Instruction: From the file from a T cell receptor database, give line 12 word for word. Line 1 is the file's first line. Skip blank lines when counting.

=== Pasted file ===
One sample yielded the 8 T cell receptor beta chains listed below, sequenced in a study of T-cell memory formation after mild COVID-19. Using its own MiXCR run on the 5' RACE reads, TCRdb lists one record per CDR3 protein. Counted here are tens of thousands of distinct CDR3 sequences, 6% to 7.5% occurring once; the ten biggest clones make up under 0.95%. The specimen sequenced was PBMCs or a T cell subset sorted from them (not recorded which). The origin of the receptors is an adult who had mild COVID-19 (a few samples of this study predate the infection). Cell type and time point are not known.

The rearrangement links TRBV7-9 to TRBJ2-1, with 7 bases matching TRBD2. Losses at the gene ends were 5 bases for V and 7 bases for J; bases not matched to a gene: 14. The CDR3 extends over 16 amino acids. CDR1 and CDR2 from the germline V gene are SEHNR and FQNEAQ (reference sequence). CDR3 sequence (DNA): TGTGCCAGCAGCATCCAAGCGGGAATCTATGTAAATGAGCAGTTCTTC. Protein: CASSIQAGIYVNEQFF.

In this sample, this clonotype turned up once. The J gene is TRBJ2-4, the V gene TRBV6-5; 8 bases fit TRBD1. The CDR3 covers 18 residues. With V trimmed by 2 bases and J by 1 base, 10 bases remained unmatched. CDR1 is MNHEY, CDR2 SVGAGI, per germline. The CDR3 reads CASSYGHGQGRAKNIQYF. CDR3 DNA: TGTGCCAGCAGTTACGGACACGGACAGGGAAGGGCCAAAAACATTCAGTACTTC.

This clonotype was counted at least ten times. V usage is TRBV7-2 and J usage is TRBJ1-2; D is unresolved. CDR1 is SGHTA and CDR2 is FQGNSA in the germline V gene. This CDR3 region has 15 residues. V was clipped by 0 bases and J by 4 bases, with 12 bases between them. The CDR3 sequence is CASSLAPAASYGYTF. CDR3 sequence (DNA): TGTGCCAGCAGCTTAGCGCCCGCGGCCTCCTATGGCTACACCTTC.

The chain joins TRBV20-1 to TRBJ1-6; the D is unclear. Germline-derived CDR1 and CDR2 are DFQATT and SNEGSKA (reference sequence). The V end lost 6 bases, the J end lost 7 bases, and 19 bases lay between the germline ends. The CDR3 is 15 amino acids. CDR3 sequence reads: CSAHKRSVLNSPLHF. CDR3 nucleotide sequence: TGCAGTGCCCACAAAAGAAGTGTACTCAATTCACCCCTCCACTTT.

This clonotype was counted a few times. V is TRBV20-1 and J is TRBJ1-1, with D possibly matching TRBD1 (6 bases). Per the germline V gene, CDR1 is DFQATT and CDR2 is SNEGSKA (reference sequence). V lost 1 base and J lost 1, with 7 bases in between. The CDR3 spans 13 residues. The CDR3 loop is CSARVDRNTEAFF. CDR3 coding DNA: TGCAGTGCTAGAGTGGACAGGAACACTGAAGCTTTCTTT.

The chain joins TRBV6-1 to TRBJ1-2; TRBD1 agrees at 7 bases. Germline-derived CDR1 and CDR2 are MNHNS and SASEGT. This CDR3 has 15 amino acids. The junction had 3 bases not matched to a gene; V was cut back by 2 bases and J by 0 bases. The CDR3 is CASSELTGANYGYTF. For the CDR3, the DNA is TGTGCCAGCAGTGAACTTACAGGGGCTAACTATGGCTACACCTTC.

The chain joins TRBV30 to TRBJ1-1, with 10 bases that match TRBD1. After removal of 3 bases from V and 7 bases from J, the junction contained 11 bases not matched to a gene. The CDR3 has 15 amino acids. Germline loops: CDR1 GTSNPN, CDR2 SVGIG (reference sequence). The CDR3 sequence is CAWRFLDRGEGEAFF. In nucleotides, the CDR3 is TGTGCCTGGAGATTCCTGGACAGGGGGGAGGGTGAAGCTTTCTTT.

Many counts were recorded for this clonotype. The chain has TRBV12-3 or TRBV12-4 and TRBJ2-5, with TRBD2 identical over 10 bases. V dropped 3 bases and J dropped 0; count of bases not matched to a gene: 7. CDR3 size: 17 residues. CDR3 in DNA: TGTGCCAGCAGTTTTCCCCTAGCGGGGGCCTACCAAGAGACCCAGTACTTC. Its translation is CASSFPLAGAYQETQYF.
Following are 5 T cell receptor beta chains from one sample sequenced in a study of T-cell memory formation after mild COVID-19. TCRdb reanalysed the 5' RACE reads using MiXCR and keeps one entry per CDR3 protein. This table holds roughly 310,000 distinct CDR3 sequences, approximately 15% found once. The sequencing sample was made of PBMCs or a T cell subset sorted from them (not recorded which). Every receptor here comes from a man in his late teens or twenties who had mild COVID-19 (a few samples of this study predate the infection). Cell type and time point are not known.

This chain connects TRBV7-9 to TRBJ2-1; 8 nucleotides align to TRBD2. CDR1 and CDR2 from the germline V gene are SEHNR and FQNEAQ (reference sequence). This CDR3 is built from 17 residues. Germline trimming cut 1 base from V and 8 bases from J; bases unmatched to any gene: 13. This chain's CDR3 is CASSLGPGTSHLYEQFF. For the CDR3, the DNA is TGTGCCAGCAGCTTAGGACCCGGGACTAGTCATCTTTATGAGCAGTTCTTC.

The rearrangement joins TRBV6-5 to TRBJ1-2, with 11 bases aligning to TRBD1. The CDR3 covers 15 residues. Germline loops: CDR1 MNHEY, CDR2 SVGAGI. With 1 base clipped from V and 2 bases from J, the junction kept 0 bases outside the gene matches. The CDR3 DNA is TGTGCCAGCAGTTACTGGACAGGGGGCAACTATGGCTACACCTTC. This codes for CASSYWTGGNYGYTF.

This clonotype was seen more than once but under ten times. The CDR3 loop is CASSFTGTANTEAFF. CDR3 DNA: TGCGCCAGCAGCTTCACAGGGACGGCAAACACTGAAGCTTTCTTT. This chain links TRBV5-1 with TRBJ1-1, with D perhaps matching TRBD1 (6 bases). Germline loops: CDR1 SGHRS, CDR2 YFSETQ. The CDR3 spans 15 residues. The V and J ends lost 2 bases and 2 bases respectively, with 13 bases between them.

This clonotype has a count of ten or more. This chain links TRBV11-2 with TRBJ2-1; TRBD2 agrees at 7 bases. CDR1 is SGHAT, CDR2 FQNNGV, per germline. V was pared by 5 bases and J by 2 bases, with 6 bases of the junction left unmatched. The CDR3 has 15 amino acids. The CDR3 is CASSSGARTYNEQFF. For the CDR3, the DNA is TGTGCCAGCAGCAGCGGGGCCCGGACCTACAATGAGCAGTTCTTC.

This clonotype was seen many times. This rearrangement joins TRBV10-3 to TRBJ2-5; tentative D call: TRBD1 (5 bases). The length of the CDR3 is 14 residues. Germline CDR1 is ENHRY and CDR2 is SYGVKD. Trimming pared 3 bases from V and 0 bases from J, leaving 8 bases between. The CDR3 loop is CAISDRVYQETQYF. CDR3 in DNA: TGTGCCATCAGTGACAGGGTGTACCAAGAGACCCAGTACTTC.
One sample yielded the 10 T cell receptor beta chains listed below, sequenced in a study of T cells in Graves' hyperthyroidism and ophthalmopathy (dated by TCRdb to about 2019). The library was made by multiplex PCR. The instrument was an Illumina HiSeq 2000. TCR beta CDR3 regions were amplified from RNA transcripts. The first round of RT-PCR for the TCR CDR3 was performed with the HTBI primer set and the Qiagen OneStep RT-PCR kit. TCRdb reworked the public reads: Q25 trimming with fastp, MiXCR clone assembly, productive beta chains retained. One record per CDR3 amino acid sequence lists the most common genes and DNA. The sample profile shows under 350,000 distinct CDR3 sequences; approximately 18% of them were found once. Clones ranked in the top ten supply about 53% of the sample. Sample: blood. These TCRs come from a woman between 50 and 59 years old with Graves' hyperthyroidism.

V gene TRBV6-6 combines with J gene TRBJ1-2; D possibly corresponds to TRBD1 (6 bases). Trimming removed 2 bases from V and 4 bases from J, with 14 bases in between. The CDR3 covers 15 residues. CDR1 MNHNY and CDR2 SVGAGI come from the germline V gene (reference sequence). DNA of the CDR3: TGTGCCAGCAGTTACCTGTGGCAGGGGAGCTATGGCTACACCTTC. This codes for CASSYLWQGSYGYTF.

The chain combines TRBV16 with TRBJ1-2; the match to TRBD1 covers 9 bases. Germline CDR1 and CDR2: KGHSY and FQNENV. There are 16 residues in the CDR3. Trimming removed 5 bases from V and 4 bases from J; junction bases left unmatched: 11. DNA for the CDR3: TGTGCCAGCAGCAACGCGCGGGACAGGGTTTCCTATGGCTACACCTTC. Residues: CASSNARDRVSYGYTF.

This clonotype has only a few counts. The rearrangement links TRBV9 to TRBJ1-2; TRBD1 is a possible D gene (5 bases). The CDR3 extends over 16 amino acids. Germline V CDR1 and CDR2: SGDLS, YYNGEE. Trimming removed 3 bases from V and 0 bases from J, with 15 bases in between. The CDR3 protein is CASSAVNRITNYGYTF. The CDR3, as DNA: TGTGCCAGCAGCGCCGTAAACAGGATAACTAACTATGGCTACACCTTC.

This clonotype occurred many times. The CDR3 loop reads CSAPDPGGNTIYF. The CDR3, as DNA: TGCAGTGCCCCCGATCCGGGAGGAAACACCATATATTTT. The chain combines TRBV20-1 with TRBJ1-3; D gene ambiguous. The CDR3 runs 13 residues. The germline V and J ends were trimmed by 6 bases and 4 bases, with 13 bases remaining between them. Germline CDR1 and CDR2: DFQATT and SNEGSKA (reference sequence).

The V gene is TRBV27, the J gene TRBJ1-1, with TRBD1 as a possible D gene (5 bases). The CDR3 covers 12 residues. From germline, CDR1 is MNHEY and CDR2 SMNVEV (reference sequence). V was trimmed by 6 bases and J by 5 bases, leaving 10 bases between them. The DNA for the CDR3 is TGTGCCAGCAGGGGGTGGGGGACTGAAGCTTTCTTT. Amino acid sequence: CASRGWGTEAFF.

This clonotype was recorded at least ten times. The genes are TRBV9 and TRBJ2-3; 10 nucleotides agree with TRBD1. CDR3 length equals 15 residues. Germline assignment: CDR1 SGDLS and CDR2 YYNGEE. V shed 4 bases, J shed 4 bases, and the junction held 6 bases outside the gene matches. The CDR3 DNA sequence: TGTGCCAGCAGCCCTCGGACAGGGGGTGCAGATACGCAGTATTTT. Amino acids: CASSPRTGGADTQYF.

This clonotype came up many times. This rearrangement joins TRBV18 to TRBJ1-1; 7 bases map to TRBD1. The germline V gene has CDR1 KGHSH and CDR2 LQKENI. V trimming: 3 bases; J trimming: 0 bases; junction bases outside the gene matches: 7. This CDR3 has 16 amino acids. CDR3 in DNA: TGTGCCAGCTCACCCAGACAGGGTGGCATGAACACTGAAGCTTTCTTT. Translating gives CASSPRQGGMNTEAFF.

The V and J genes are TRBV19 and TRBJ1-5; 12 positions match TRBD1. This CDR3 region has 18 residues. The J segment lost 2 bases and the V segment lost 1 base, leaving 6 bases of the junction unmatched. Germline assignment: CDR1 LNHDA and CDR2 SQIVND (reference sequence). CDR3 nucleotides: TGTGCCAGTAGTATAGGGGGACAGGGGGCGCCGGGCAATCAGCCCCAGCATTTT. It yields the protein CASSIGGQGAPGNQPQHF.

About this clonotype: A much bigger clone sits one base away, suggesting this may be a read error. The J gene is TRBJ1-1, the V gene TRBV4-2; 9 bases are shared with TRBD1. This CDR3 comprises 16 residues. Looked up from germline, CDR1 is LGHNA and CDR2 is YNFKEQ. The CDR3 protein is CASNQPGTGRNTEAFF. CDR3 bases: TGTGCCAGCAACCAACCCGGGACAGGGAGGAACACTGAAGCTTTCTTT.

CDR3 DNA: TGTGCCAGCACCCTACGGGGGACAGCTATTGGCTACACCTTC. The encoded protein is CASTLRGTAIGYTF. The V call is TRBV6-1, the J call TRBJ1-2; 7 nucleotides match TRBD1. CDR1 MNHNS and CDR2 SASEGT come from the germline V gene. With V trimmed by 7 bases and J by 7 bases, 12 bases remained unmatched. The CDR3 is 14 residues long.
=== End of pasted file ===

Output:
The rearrangement joins TRBV6-5 to TRBJ1-2, with 11 bases aligning to TRBD1. The CDR3 covers 15 residues. Germline loops: CDR1 MNHEY, CDR2 SVGAGI. With 1 base clipped from V and 2 bases from J, the junction kept 0 bases outside the gene matches. The CDR3 DNA is TGTGCCAGCAGTTACTGGACAGGGGGCAACTATGGCTACACCTTC. This codes for CASSYWTGGNYGYTF.